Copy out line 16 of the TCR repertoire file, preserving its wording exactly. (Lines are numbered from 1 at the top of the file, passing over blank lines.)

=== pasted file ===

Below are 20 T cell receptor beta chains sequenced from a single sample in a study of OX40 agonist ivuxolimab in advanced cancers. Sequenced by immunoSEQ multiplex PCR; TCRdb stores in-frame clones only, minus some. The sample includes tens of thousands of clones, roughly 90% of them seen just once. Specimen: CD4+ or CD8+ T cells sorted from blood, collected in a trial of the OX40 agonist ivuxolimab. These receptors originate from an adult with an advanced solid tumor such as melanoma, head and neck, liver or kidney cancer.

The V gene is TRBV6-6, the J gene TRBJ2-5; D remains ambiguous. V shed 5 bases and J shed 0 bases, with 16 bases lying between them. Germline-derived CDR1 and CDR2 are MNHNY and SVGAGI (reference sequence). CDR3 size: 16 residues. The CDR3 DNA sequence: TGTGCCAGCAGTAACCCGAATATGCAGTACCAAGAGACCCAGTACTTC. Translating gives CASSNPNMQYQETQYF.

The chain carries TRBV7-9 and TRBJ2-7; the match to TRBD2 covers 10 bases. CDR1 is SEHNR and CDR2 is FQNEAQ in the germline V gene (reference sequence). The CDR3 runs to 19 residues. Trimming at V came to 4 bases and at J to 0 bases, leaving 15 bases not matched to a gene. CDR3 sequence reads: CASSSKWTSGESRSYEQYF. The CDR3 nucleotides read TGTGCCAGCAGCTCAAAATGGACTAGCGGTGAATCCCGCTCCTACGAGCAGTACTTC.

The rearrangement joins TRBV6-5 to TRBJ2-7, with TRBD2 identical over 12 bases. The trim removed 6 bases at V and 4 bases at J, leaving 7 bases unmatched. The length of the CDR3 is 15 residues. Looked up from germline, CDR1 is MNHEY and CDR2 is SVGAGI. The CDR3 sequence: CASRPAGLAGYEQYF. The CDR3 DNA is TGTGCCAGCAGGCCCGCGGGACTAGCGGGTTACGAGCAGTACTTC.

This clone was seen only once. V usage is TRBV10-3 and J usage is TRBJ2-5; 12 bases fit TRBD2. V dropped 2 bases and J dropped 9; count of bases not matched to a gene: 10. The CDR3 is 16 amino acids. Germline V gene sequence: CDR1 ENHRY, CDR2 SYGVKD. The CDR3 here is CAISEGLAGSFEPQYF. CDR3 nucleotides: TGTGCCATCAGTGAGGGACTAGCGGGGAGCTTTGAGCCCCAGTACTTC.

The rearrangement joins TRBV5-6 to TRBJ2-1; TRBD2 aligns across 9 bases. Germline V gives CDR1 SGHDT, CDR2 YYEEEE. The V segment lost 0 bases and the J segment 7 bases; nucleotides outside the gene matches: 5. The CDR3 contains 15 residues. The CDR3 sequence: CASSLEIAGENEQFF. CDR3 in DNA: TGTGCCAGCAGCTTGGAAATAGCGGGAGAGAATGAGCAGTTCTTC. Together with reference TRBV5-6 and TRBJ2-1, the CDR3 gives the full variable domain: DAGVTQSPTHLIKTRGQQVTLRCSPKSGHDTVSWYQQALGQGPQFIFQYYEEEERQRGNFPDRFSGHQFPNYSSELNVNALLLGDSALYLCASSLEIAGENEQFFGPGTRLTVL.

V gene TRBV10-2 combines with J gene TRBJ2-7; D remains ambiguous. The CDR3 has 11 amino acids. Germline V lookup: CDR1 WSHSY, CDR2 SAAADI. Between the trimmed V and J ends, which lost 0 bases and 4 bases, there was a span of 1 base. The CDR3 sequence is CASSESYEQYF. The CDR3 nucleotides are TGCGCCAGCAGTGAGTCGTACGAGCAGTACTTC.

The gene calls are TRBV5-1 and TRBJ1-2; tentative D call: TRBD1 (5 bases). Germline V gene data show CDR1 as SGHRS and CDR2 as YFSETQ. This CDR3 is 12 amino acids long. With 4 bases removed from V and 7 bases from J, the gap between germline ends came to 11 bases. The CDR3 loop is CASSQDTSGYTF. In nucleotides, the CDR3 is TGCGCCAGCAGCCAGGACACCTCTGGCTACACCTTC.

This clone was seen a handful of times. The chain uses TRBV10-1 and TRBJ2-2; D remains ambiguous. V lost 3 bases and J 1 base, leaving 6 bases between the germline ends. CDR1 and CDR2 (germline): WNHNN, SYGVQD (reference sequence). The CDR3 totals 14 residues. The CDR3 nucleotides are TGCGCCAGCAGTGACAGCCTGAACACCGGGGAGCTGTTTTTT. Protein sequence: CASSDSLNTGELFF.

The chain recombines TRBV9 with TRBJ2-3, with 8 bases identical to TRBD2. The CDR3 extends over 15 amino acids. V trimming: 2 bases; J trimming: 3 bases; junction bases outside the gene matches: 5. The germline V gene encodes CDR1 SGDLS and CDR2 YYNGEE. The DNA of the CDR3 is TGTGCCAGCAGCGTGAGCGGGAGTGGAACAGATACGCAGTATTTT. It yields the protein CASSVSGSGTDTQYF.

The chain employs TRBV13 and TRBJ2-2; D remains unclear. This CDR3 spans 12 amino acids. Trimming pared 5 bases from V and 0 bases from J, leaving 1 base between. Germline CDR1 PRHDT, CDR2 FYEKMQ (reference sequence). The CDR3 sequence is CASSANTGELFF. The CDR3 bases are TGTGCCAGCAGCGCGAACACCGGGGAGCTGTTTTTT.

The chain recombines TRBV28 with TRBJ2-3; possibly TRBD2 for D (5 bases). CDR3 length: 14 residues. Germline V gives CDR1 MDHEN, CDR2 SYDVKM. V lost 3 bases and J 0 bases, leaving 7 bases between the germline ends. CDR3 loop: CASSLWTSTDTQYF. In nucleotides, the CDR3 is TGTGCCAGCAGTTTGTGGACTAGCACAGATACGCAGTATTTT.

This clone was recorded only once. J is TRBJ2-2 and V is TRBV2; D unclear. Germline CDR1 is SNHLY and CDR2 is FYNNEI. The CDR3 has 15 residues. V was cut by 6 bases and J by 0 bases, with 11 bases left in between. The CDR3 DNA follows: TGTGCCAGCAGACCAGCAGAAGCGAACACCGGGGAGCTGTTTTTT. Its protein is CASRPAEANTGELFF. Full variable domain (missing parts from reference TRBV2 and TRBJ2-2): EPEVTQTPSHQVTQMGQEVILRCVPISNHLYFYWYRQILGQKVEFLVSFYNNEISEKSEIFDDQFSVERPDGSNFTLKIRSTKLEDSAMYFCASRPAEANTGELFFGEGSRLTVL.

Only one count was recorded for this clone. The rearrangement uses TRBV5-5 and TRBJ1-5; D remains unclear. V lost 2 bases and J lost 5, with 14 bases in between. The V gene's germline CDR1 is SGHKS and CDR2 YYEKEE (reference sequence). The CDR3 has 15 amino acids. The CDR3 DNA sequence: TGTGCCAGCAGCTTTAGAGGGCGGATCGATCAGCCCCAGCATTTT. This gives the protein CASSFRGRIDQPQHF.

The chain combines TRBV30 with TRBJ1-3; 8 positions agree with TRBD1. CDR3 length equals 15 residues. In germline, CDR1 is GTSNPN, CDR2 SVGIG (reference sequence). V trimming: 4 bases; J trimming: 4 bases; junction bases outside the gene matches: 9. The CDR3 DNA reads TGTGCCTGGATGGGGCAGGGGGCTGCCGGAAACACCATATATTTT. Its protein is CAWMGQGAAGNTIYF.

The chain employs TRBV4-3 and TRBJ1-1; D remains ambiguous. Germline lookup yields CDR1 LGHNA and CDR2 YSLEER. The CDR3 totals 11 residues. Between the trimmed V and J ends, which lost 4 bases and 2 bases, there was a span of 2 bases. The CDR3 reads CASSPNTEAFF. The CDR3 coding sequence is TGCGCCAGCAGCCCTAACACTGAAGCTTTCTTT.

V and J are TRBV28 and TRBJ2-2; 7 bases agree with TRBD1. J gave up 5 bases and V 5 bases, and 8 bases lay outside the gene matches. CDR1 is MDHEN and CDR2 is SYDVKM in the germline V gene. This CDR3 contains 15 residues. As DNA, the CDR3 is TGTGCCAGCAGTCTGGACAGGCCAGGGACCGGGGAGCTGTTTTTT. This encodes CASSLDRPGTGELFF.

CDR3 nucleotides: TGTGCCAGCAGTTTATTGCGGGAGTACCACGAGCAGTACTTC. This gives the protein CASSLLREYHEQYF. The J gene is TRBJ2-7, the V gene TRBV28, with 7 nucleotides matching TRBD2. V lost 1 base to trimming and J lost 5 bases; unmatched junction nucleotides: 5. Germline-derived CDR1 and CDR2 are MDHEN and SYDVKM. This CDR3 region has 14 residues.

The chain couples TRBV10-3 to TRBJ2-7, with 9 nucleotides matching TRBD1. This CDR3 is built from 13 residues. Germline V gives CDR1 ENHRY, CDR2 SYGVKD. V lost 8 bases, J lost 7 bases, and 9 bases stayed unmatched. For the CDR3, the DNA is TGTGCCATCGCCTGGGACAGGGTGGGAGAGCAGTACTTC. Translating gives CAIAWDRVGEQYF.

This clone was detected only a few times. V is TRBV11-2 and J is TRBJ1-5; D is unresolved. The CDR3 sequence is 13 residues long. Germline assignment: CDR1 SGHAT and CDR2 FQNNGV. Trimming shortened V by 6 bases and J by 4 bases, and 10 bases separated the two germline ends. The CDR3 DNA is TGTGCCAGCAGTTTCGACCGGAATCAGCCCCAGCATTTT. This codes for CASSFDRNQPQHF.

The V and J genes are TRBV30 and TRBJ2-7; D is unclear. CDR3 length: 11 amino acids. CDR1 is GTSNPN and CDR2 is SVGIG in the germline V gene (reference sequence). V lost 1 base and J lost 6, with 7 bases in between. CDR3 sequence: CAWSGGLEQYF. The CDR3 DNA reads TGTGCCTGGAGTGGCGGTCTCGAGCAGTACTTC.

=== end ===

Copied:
The chain employs TRBV4-3 and TRBJ1-1; D remains ambiguous. Germline lookup yields CDR1 LGHNA and CDR2 YSLEER. The CDR3 totals 11 residues. Between the trimmed V and J ends, which lost 4 bases and 2 bases, there was a span of 2 bases. The CDR3 reads CASSPNTEAFF. The CDR3 coding sequence is TGCGCCAGCAGCCCTAACACTGAAGCTTTCTTT.